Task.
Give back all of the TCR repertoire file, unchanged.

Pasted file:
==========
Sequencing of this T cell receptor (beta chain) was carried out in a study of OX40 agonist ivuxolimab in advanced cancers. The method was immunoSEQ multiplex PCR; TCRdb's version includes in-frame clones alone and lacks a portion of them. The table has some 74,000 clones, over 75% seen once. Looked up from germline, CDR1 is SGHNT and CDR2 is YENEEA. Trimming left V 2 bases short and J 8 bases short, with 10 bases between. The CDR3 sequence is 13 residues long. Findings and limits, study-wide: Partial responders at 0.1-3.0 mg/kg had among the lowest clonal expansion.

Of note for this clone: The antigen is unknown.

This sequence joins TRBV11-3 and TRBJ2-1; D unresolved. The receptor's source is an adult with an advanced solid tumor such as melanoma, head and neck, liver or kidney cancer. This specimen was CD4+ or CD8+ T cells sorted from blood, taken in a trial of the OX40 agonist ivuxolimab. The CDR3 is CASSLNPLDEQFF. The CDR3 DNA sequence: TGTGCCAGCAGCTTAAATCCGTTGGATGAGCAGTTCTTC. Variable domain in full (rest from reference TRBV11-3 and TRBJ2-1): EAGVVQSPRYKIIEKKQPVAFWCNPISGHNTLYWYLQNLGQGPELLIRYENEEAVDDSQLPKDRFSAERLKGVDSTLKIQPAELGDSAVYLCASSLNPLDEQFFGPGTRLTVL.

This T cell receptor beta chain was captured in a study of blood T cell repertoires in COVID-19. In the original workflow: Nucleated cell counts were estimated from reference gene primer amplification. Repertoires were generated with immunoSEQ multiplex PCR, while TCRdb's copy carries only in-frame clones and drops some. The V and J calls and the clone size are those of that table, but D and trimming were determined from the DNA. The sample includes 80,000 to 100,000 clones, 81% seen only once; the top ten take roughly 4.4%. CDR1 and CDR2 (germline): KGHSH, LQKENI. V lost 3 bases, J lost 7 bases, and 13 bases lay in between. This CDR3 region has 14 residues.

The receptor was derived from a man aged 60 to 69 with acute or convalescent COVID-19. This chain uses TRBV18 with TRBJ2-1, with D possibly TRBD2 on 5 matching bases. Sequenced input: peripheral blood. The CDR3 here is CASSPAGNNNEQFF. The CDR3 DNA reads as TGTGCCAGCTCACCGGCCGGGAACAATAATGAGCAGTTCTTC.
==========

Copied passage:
Sequencing of this T cell receptor (beta chain) was carried out in a study of OX40 agonist ivuxolimab in advanced cancers. The method was immunoSEQ multiplex PCR; TCRdb's version includes in-frame clones alone and lacks a portion of them. The table has some 74,000 clones, over 75% seen once. Looked up from germline, CDR1 is SGHNT and CDR2 is YENEEA. Trimming left V 2 bases short and J 8 bases short, with 10 bases between. The CDR3 sequence is 13 residues long. Findings and limits, study-wide: Partial responders at 0.1-3.0 mg/kg had among the lowest clonal expansion.

Of note for this clone: The antigen is unknown.

This sequence joins TRBV11-3 and TRBJ2-1; D unresolved. The receptor's source is an adult with an advanced solid tumor such as melanoma, head and neck, liver or kidney cancer. This specimen was CD4+ or CD8+ T cells sorted from blood, taken in a trial of the OX40 agonist ivuxolimab. The CDR3 is CASSLNPLDEQFF. The CDR3 DNA sequence: TGTGCCAGCAGCTTAAATCCGTTGGATGAGCAGTTCTTC. Variable domain in full (rest from reference TRBV11-3 and TRBJ2-1): EAGVVQSPRYKIIEKKQPVAFWCNPISGHNTLYWYLQNLGQGPELLIRYENEEAVDDSQLPKDRFSAERLKGVDSTLKIQPAELGDSAVYLCASSLNPLDEQFFGPGTRLTVL.

This T cell receptor beta chain was captured in a study of blood T cell repertoires in COVID-19. In the original workflow: Nucleated cell counts were estimated from reference gene primer amplification. Repertoires were generated with immunoSEQ multiplex PCR, while TCRdb's copy carries only in-frame clones and drops some. The V and J calls and the clone size are those of that table, but D and trimming were determined from the DNA. The sample includes 80,000 to 100,000 clones, 81% seen only once; the top ten take roughly 4.4%. CDR1 and CDR2 (germline): KGHSH, LQKENI. V lost 3 bases, J lost 7 bases, and 13 bases lay in between. This CDR3 region has 14 residues.

The receptor was derived from a man aged 60 to 69 with acute or convalescent COVID-19. This chain uses TRBV18 with TRBJ2-1, with D possibly TRBD2 on 5 matching bases. Sequenced input: peripheral blood. The CDR3 here is CASSPAGNNNEQFF. The CDR3 DNA reads as TGTGCCAGCTCACCGGCCGGGAACAATAATGAGCAGTTCTTC.